That’s quite an exciting project and definitely has a lot of legs, and hopefully it’s going to expand, [inaudible] decided to bond as well, and globally. Yeah. It’s cool.
So Western growers,
this is close to peoples heart here, romaine lettuce and Salinas valley and all the rest of it. You don’t have to mention that anywhere in the US. This is a really challenging space.
Essentially there was a mandate given by FDA, you guys need to get your act together.
We really need to understand how to implement best practice. Western Growers decided, let’s set up a data sharing platform to understand how do we implement best practice? How do we figure out what people are doing here? Where is the risk coming from?
There’s risk of E. coli contamination, but is it from nearby ranches? Or actually, is there other things going on? Is it weather dependent? Is it independent? Does it depend on what factories they are going through? Is it dependent on wild animals coming through?
It’s like the Edward Deming’s quote, “in God we trust, all others bring data”.
That’s kind of where we are here. So, you need to actually just get the data, you need to understand what’s going on. Otherwise, you’re another person with an opinion. That’s really what this platform is about, is trying to get away from the opinions. Come with data, come with facts. See what’s going on. And really try to get to the bottom of it.
Again, very similar kind of a structure here. Pulling data in from a lot of different sources. Very sensitive data. And actually in this case, we do quite a bit of work to figure out who gets to see what, and then what granularity. Because there’s our customer Western Growers in this case, but the actual users are the Growers, and various other people along that supply chain, as well. And some of them are customers of each other and so you have to really careful as to how you step back up from the data and how anonymized you make it. So, that can be challenging.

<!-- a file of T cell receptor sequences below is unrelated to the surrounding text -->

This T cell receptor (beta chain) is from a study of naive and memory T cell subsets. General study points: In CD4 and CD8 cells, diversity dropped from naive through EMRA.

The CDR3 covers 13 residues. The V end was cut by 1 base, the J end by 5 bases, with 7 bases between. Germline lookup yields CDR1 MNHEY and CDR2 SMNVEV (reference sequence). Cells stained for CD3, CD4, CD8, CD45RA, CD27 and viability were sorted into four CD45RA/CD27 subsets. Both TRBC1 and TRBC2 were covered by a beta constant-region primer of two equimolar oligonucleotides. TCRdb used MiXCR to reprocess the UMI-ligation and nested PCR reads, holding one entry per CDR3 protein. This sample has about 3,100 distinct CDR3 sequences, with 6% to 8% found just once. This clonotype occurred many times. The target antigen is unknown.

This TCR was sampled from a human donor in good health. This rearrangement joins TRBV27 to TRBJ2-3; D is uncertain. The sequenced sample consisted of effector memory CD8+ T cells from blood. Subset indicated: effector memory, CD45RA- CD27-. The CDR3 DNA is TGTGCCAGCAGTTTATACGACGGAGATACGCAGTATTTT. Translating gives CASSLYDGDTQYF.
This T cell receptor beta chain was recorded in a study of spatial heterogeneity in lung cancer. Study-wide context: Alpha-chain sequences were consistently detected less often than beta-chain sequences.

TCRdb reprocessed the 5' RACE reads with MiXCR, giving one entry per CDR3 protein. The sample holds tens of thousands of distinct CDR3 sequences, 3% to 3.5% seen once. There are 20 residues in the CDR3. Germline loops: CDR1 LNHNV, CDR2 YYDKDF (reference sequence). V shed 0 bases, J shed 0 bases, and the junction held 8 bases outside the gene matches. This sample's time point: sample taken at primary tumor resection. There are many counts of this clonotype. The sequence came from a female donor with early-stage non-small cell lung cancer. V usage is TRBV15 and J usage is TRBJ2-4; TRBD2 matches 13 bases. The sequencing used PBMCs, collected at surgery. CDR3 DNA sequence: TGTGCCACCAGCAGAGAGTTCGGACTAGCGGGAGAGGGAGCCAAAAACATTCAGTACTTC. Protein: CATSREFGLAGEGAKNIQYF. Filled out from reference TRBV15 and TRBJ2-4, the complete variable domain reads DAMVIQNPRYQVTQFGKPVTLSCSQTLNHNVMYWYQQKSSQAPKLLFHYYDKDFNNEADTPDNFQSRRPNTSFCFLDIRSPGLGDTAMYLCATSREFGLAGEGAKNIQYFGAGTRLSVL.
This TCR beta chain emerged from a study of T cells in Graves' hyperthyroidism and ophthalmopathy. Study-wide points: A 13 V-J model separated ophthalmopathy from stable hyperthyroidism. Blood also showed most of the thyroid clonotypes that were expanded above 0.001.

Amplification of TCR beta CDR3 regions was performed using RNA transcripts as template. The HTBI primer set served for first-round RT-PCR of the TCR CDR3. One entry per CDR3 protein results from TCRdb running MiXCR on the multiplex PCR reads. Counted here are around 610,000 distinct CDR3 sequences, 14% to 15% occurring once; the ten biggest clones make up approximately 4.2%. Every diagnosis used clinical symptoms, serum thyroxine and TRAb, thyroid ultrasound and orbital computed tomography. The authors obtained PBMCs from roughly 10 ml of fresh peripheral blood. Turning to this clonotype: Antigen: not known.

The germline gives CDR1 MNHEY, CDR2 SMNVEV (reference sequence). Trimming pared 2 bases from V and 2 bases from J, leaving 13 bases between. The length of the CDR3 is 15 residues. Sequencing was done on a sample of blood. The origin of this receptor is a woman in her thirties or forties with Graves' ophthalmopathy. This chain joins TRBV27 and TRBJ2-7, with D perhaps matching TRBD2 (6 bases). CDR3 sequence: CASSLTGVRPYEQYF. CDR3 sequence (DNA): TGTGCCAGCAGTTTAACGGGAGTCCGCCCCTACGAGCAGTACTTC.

I talked about this already. Really the big thing for them is how do you optimize the most cost effective preventative measures? That’s challenging. What’s actually causing it? Until you know that then you don’t really know what the most effective measures are to implement it.
Last case study.
Not in the food safety industry, but it’s still in consumer safety industry. That’s actually where our company originally started about 15 years ago doing exposure assessments.
So we’re approached by these two different entities, Research Institute For Fragrance Materials (RIFM) based in New York. And Cosmetics Europe.
So essentially the challenge was, so it’s quite a complex process in how fragrances are made
and how they end up in products. So how are we going to figure out how to set limits and tally the data intake limits on all of these different parameters.
Because we were doing the exposure science, we’re essentially the sigma symbol in this diagram . So we do that exposure assessment, but in order for us to get the most accurate data we set up our data sharing platform to facilitate the fragrance manufacturers to share their formulations.
So you can imagine extraordinarily business sensitive data. Not like regulatory sensitive, but it’s literally how would they make up the different fragrances, the different scents that they have? There’s a lot in those fragrances, there’s a lot of very similar chemicals used to make those fragrances. But usually, it’s just in different concentrations and some small other additions.
So right now we have what goes into the fragrances. And we have another data set that we get from the product manufacturers,
we use these fragrances and these concentrations in all of these different products, all these different cosmetics products.
So now we can build that data set up. And the third data set that feeds in is the use habits and practices from consumers. What quantity of different products are people using all across the US? And we can come with exactly what concentration of chemical from all of those different sources is being used. And then there’s some scientific literature data that comes in in terms of retention or absorption into the body and retention. So, it’s bringing in some publicly available data. So we talked about it from a Data Trust. So in terms of scientific literature, very private, confidential data.